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There's A Lot of Status Quo in Attitudes Towards Washington

Only one in five Americans believe their Member of Congress deserves to be re-elected

NEW YORK,  March 24, 2014 /PRNewswire/ -- There is the old saying "the more things change, the more they stay the same." And, in the world of Washington, D.C., that definitely seems to be the case. The President is on the road touting the last days to sign up for the Affordable Care Act. There is an actual consensus on something between Congressional leaders and the White House, in the belief that Russia may be overstepping their authority with regard to Ukraine and Crimea. Also, while Mother Nature hasn't quite caught up yet in a large part of the country, the calendar, at the very least, says that it is Spring, so that should be something to celebrate, right? Yet, what is staying the same is Americans' attitudes towards the President, Congress and the direction of the country.

Harris Poll Logo.

These are some of the results of The Harris Poll® of 2,234 adults surveyed online between March 12 and 17, 2014. (Full results, including data tables, available here)

So, just like in February, this month, just over one third of U.S. adults (35%) give the President positive ratings on his overall job performance while 65% give him negative ratings. Looking at how partisans feel, 4% of Republicans and 9% of Conservatives give the President positive ratings, as do 67% of both Democrats and Liberals. Among Independents, just over one-quarter (27%) give him positive marks while over one-third of Moderates (37%) give President Obama positive ratings.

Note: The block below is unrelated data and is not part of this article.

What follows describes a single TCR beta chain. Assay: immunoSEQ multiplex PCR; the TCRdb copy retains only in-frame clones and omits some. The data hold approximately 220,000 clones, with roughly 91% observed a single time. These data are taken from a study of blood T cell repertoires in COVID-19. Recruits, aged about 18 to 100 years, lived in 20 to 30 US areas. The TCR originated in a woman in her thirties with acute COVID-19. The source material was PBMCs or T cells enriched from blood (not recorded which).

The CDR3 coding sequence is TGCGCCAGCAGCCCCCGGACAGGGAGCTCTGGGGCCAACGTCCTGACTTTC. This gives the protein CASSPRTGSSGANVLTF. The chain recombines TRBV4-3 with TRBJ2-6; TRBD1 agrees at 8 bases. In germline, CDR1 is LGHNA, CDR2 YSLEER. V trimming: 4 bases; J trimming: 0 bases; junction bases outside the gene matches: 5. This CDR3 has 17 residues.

Perceptions of Congress also haven't changed, as more than nine in ten Americans (92%) give them negative ratings again this month while 8% give them positive ratings. While Republicans and Independents are in the low single digits for their positive ratings (4% and 5% respectively), it's interesting that more than one in ten Democrats (12%) give Congress positive ratings.

And, consistent with last month, one-third of Americans (34%) say things in the country are going in the right direction while two-thirds (66%) say things have gotten off on the wrong track. When asked what the two most important issues for the government to address are, 29% of Americans each say Healthcare (not Medicare), including Obamacare/ACA – which is down from 42% who said this in December – and Employment/Jobs, which is up from 27% who said this in December. Rounding out the top five most important issues to address are the economy (non-specific) at 25% (up from 24% in December), budget deficit/national debt (13%, down from 16%), and budget/government spending (9%, down from 14%).

Individual Members of the House

Looking at the overall job that their Member of the House of Representatives is doing, one in five Americans (21%) give them a positive rating while 68% give them a negative one and 11% say they aren't familiar enough with their Member to rate them. In January, 20% gave their Member positive ratings while 68% gave them negative marks, so these figures are almost unchanged.